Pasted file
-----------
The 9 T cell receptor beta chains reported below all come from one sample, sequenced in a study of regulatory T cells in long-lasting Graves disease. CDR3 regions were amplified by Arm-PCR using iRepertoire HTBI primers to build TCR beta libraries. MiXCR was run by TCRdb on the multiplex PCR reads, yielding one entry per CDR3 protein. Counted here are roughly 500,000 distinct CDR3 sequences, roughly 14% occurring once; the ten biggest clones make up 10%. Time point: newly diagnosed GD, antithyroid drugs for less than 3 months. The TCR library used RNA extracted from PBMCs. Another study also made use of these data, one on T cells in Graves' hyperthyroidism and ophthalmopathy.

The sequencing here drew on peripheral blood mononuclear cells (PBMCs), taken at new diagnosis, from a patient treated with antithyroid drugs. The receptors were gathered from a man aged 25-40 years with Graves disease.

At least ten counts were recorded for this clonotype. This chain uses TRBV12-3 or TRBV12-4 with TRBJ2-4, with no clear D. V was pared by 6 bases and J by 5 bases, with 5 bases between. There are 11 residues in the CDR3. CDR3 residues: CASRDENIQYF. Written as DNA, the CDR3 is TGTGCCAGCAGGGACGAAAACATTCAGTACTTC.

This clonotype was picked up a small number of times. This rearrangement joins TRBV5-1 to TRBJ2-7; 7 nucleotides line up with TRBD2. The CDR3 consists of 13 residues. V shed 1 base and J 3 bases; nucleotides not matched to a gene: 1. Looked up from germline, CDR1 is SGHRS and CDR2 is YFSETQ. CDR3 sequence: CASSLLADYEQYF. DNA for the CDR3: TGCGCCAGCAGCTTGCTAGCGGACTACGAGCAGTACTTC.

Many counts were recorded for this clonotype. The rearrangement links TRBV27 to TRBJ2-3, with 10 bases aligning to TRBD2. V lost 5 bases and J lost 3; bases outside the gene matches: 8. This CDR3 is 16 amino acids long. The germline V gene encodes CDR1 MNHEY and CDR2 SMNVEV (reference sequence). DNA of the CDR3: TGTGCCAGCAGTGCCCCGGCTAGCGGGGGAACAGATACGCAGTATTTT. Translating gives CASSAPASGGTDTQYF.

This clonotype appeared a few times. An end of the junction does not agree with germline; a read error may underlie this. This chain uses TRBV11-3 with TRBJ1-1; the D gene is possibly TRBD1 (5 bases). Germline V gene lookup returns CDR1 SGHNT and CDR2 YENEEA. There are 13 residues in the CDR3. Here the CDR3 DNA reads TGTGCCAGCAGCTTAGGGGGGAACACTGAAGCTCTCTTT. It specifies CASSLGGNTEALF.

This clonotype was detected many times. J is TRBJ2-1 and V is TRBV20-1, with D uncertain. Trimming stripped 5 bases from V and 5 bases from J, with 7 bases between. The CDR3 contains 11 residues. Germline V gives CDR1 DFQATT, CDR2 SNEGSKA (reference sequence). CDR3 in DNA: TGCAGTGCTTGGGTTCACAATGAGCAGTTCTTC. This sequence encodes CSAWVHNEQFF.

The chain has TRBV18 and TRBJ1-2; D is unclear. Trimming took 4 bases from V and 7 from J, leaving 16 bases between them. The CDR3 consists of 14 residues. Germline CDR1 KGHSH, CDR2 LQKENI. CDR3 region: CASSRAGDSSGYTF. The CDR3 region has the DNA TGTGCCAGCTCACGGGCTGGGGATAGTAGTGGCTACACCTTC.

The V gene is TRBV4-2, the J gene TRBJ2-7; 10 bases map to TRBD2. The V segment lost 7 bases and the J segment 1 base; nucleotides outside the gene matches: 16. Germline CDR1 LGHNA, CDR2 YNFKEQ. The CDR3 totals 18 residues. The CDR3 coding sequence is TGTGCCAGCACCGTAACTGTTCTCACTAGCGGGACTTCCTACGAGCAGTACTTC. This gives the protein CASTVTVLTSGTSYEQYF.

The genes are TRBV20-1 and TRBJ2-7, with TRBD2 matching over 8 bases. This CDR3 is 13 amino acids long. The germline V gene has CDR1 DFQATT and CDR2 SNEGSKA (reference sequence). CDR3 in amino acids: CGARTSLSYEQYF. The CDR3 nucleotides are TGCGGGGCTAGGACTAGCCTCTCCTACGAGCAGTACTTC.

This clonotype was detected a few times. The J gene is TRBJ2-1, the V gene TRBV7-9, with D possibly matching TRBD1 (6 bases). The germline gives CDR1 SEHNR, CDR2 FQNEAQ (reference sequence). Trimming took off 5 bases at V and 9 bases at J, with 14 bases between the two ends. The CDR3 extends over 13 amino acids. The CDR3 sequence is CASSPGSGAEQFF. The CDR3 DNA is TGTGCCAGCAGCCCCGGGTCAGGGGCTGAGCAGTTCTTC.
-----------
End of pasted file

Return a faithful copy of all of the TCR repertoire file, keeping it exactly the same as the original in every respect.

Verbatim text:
The 9 T cell receptor beta chains reported below all come from one sample, sequenced in a study of regulatory T cells in long-lasting Graves disease. CDR3 regions were amplified by Arm-PCR using iRepertoire HTBI primers to build TCR beta libraries. MiXCR was run by TCRdb on the multiplex PCR reads, yielding one entry per CDR3 protein. Counted here are roughly 500,000 distinct CDR3 sequences, roughly 14% occurring once; the ten biggest clones make up 10%. Time point: newly diagnosed GD, antithyroid drugs for less than 3 months. The TCR library used RNA extracted from PBMCs. Another study also made use of these data, one on T cells in Graves' hyperthyroidism and ophthalmopathy.

The sequencing here drew on peripheral blood mononuclear cells (PBMCs), taken at new diagnosis, from a patient treated with antithyroid drugs. The receptors were gathered from a man aged 25-40 years with Graves disease.

At least ten counts were recorded for this clonotype. This chain uses TRBV12-3 or TRBV12-4 with TRBJ2-4, with no clear D. V was pared by 6 bases and J by 5 bases, with 5 bases between. There are 11 residues in the CDR3. CDR3 residues: CASRDENIQYF. Written as DNA, the CDR3 is TGTGCCAGCAGGGACGAAAACATTCAGTACTTC.

This clonotype was picked up a small number of times. This rearrangement joins TRBV5-1 to TRBJ2-7; 7 nucleotides line up with TRBD2. The CDR3 consists of 13 residues. V shed 1 base and J 3 bases; nucleotides not matched to a gene: 1. Looked up from germline, CDR1 is SGHRS and CDR2 is YFSETQ. CDR3 sequence: CASSLLADYEQYF. DNA for the CDR3: TGCGCCAGCAGCTTGCTAGCGGACTACGAGCAGTACTTC.

Many counts were recorded for this clonotype. The rearrangement links TRBV27 to TRBJ2-3, with 10 bases aligning to TRBD2. V lost 5 bases and J lost 3; bases outside the gene matches: 8. This CDR3 is 16 amino acids long. The germline V gene encodes CDR1 MNHEY and CDR2 SMNVEV (reference sequence). DNA of the CDR3: TGTGCCAGCAGTGCCCCGGCTAGCGGGGGAACAGATACGCAGTATTTT. Translating gives CASSAPASGGTDTQYF.

This clonotype appeared a few times. An end of the junction does not agree with germline; a read error may underlie this. This chain uses TRBV11-3 with TRBJ1-1; the D gene is possibly TRBD1 (5 bases). Germline V gene lookup returns CDR1 SGHNT and CDR2 YENEEA. There are 13 residues in the CDR3. Here the CDR3 DNA reads TGTGCCAGCAGCTTAGGGGGGAACACTGAAGCTCTCTTT. It specifies CASSLGGNTEALF.

This clonotype was detected many times. J is TRBJ2-1 and V is TRBV20-1, with D uncertain. Trimming stripped 5 bases from V and 5 bases from J, with 7 bases between. The CDR3 contains 11 residues. Germline V gives CDR1 DFQATT, CDR2 SNEGSKA (reference sequence). CDR3 in DNA: TGCAGTGCTTGGGTTCACAATGAGCAGTTCTTC. This sequence encodes CSAWVHNEQFF.

The chain has TRBV18 and TRBJ1-2; D is unclear. Trimming took 4 bases from V and 7 from J, leaving 16 bases between them. The CDR3 consists of 14 residues. Germline CDR1 KGHSH, CDR2 LQKENI. CDR3 region: CASSRAGDSSGYTF. The CDR3 region has the DNA TGTGCCAGCTCACGGGCTGGGGATAGTAGTGGCTACACCTTC.

The V gene is TRBV4-2, the J gene TRBJ2-7; 10 bases map to TRBD2. The V segment lost 7 bases and the J segment 1 base; nucleotides outside the gene matches: 16. Germline CDR1 LGHNA, CDR2 YNFKEQ. The CDR3 totals 18 residues. The CDR3 coding sequence is TGTGCCAGCACCGTAACTGTTCTCACTAGCGGGACTTCCTACGAGCAGTACTTC. This gives the protein CASTVTVLTSGTSYEQYF.

The genes are TRBV20-1 and TRBJ2-7, with TRBD2 matching over 8 bases. This CDR3 is 13 amino acids long. The germline V gene has CDR1 DFQATT and CDR2 SNEGSKA (reference sequence). CDR3 in amino acids: CGARTSLSYEQYF. The CDR3 nucleotides are TGCGGGGCTAGGACTAGCCTCTCCTACGAGCAGTACTTC.

This clonotype was detected a few times. The J gene is TRBJ2-1, the V gene TRBV7-9, with D possibly matching TRBD1 (6 bases). The germline gives CDR1 SEHNR, CDR2 FQNEAQ (reference sequence). Trimming took off 5 bases at V and 9 bases at J, with 14 bases between the two ends. The CDR3 extends over 13 amino acids. The CDR3 sequence is CASSPGSGAEQFF. The CDR3 DNA is TGTGCCAGCAGCCCCGGGTCAGGGGCTGAGCAGTTCTTC.